A Muslim doctor lost his home and his practice in Pakistan and is now living as an asylum-seeker in the United States after receiving death threats for helping save the life of a Christian patient.
The doctor, who is unnamed for security reasons, shared his story with The Guardian as part of the newspaper's "How I got here" series on individual immigration stories.
He revealed that while working as a doctor in Pakistan, he used emergency medicine donated through Islamic alms-giving to treat a Christian in urgent need of attention. Although the patient survived, the doctor was subject to death threats because he did not know the alms-donated medicine was only to be used on Muslims.
"I did not know the patient's faith, nor did I know that such a law existed," the doctor recounted. "I promptly replaced the medicine, which cost around $20. But it didn't end there. "
A representative from a conservative Islamic NGO was infuriated by the doctor's actions and attributed his lack of knowledge about the alms laws to the fact that he belonged to a minority Muslim sect.
"The workplace discrimination gave way to threatening phone calls and vandalism of my car and bike," he said."They found out my family lived in America and that I was alone. This made me an easy target. I was threatened with death at a medical conference."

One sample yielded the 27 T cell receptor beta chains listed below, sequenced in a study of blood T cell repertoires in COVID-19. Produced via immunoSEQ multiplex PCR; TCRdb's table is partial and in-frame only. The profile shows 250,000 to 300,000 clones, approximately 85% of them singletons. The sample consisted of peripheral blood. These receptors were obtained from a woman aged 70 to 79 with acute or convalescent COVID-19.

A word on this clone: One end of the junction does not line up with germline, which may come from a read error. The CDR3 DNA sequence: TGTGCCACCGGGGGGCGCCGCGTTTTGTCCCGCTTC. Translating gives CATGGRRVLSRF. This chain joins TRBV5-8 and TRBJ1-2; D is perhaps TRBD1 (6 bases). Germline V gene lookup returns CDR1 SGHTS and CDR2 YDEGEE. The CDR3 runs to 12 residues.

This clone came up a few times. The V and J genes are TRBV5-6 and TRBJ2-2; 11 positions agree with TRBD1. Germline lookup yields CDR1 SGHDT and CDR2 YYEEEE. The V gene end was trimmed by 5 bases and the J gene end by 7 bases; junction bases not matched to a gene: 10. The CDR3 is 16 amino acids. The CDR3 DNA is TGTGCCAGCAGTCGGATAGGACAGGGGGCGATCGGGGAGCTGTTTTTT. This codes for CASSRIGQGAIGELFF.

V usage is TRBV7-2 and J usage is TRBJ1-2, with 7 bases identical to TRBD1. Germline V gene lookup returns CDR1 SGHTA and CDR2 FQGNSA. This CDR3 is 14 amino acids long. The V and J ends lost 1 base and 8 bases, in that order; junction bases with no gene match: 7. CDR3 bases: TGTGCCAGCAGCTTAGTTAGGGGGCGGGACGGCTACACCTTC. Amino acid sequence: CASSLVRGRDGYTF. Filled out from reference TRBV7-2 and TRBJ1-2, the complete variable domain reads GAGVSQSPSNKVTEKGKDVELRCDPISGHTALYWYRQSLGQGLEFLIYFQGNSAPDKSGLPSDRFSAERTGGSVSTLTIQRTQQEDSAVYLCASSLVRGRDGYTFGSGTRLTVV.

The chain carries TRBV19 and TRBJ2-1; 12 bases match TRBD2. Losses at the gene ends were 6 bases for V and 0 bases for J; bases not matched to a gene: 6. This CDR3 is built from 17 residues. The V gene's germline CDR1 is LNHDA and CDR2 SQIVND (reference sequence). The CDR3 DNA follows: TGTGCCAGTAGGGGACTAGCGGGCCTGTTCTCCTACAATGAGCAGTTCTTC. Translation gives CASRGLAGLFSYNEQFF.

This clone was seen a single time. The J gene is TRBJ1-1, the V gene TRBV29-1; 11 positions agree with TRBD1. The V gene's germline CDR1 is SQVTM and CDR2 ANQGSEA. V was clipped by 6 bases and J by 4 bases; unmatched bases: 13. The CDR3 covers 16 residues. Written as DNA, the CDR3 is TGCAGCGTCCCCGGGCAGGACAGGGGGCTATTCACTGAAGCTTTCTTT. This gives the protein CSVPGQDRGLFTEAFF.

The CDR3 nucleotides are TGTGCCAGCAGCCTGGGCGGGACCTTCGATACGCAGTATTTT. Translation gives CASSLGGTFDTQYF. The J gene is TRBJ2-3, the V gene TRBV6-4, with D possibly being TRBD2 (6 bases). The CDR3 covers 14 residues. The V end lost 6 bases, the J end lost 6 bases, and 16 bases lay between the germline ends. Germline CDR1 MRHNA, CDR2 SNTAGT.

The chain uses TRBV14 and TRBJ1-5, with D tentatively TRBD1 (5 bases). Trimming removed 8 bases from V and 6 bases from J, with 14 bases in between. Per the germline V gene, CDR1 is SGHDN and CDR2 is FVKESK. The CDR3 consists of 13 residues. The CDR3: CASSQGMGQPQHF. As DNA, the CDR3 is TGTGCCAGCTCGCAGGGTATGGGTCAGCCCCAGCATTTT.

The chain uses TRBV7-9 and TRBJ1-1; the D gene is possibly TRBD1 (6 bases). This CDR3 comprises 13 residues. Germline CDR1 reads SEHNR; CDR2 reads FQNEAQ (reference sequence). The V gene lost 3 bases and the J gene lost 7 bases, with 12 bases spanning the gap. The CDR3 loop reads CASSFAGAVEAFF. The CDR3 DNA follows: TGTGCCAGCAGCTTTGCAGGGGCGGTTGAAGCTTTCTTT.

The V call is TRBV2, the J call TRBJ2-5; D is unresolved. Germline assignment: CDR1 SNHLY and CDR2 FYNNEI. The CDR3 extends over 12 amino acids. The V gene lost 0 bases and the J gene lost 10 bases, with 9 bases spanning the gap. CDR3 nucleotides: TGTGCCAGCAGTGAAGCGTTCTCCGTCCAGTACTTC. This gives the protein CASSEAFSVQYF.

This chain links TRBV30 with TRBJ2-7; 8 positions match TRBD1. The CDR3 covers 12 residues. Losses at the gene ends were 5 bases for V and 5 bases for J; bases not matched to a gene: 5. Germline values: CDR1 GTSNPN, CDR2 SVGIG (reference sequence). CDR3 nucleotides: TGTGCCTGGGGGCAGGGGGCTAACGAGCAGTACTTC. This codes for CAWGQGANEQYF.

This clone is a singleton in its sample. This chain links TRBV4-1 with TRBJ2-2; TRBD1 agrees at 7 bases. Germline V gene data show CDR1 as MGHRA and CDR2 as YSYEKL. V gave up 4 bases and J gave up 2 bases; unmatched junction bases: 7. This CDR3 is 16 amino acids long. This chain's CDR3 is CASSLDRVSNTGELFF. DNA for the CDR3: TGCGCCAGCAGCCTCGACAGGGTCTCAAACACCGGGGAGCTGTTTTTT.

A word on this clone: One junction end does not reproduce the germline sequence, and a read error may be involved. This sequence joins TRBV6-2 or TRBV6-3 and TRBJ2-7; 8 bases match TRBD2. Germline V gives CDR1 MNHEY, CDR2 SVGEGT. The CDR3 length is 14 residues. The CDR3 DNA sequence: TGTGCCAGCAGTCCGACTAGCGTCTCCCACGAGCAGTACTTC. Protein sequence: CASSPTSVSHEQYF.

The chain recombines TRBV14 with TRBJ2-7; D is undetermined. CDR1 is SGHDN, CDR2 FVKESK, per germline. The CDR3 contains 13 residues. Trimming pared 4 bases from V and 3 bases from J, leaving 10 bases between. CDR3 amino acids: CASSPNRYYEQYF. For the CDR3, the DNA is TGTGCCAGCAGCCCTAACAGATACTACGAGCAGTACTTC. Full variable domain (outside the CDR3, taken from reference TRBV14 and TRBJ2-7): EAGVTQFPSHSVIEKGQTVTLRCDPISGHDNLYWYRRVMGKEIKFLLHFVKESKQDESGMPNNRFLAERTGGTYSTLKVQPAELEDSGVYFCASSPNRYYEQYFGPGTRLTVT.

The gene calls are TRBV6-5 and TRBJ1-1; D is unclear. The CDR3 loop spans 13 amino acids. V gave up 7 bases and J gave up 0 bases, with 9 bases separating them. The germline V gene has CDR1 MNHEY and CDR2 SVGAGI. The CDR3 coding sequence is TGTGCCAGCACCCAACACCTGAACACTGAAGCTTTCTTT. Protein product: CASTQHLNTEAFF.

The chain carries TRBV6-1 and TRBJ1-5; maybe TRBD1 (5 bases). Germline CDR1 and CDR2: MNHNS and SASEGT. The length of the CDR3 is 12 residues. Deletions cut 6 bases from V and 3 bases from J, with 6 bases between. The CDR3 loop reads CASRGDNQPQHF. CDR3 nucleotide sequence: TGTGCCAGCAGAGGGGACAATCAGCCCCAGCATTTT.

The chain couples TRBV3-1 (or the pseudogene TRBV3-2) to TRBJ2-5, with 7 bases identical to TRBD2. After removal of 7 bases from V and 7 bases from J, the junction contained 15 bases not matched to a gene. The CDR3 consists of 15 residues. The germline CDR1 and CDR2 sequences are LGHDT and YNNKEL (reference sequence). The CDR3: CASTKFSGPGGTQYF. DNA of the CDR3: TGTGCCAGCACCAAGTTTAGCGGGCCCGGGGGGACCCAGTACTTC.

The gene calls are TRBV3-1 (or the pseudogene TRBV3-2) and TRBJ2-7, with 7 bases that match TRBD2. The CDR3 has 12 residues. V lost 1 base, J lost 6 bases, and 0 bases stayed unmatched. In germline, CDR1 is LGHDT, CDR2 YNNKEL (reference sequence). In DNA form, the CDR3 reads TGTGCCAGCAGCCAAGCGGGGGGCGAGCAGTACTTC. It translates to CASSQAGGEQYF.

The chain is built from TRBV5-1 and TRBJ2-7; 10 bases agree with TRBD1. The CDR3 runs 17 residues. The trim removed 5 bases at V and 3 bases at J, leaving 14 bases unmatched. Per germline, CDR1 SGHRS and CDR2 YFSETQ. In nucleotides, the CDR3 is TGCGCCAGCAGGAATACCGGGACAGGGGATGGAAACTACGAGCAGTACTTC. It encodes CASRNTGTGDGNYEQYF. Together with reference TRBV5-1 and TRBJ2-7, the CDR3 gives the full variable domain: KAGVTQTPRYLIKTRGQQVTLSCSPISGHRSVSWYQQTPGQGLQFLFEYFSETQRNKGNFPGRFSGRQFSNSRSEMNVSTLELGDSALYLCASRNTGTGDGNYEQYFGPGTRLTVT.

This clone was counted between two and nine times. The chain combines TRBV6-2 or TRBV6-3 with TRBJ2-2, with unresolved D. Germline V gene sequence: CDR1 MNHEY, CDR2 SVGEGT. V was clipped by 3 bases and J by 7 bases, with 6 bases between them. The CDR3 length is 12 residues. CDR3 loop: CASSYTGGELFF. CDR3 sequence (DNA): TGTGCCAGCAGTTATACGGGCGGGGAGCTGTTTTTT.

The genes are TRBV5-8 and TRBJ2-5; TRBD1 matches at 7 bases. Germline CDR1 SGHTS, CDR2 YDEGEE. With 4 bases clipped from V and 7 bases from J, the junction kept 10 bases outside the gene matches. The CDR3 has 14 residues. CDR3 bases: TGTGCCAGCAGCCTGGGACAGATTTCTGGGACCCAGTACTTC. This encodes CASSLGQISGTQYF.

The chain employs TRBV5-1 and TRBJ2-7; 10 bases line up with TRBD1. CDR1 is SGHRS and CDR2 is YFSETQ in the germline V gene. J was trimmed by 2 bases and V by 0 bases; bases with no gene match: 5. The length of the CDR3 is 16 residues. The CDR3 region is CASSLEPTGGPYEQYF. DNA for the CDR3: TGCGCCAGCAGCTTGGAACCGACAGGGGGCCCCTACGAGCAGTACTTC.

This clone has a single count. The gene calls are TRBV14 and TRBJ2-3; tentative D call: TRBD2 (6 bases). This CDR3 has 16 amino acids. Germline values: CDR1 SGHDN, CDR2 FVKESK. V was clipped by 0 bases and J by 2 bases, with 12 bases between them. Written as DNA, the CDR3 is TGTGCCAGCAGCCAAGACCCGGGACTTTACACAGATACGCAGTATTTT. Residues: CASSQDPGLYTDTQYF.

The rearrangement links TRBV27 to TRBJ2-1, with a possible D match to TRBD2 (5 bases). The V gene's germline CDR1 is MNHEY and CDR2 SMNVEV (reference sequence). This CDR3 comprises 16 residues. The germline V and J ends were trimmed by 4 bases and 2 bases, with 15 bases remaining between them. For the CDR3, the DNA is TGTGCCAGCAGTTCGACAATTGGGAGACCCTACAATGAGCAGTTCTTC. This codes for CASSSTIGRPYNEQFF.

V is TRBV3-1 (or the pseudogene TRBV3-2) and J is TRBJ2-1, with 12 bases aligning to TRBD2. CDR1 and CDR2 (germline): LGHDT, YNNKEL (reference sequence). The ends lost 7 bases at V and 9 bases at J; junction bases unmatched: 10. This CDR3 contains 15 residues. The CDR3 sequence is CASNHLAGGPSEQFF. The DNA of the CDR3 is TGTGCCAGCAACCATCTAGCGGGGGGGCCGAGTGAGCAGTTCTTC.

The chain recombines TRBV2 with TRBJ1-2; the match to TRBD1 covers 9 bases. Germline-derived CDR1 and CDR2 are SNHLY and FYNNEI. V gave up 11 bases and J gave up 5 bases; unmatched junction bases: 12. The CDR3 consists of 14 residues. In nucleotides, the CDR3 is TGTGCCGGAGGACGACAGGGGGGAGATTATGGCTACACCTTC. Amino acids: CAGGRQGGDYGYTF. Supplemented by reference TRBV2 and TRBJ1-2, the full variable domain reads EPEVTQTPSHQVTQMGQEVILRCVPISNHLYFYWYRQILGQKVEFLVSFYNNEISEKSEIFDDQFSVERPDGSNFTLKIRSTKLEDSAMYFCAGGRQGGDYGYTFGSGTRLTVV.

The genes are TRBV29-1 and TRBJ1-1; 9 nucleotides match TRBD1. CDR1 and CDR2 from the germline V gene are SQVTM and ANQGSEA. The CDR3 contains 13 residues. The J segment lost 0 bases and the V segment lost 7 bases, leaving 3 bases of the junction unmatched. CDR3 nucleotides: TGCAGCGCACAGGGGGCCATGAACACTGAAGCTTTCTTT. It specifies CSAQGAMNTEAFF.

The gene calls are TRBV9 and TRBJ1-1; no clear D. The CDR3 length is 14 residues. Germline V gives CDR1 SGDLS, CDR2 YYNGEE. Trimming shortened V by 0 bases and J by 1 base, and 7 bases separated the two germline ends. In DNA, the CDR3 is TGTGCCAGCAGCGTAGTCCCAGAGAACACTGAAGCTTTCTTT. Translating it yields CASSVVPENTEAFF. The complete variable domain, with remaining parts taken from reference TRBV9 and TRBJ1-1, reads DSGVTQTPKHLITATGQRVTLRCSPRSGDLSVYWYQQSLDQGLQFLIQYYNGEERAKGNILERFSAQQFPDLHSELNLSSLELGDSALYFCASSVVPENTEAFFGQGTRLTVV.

Eventually, the doctor was forced to flee Pakistan and claim asylum in the United States. However, he is unable to to practice medicine in America and described the "hard" life of an asylum seeker.
Currently, the doctor is working part-time and studying the rest of the time in an attempt to obtain a licence to practice medicine.
But he is "deeply troubled by the discrimination of Muslims in America". He wrote: "I personally feel this country is abandoning the very principles its based on."
He also expressed concern over the possible election of Republican presidential candidate Donald Trump, who announced in June that as president he would "suspend immigration from areas of the world when there is a proven history of terrorism against the United States, Europe, or our allies."
Evangelist Franklin Graham, the son of Billy Graham, similarly wrote on Facebook that the country should "should stop all immigration of Muslims to the U.S. until this threat with Islam has been settled.
"Every Muslim that comes into this country has the potential to be radicalized - and they do their killing to honor their religion and Muhammad," Graham wrote at the time. "During World War 2, we didn't allow Japanese to immigrate to America, nor did we allow Germans. Why are we allowing Muslims now?"
The doctor lamented that the "demagogues emerging in this election campaign make me feel that I have no place to seek refuge anymore."
"My native country is a bedrock of religious fanaticism and presents a certain death for me," he wrote. "Meanwhile my country of asylum is fast enveloping in Islamophobia."
While facing overwhelming challenges, the doctor doesn't regret helping the Christian patient, as he believes that "humanity is the core of any religion."
"I knowingly went out of my way to help a human in need, without a thought about his religion," he wrote. "I faced backlash that would change my life forever. But, in the name of humanity, I deem that it was all worth it."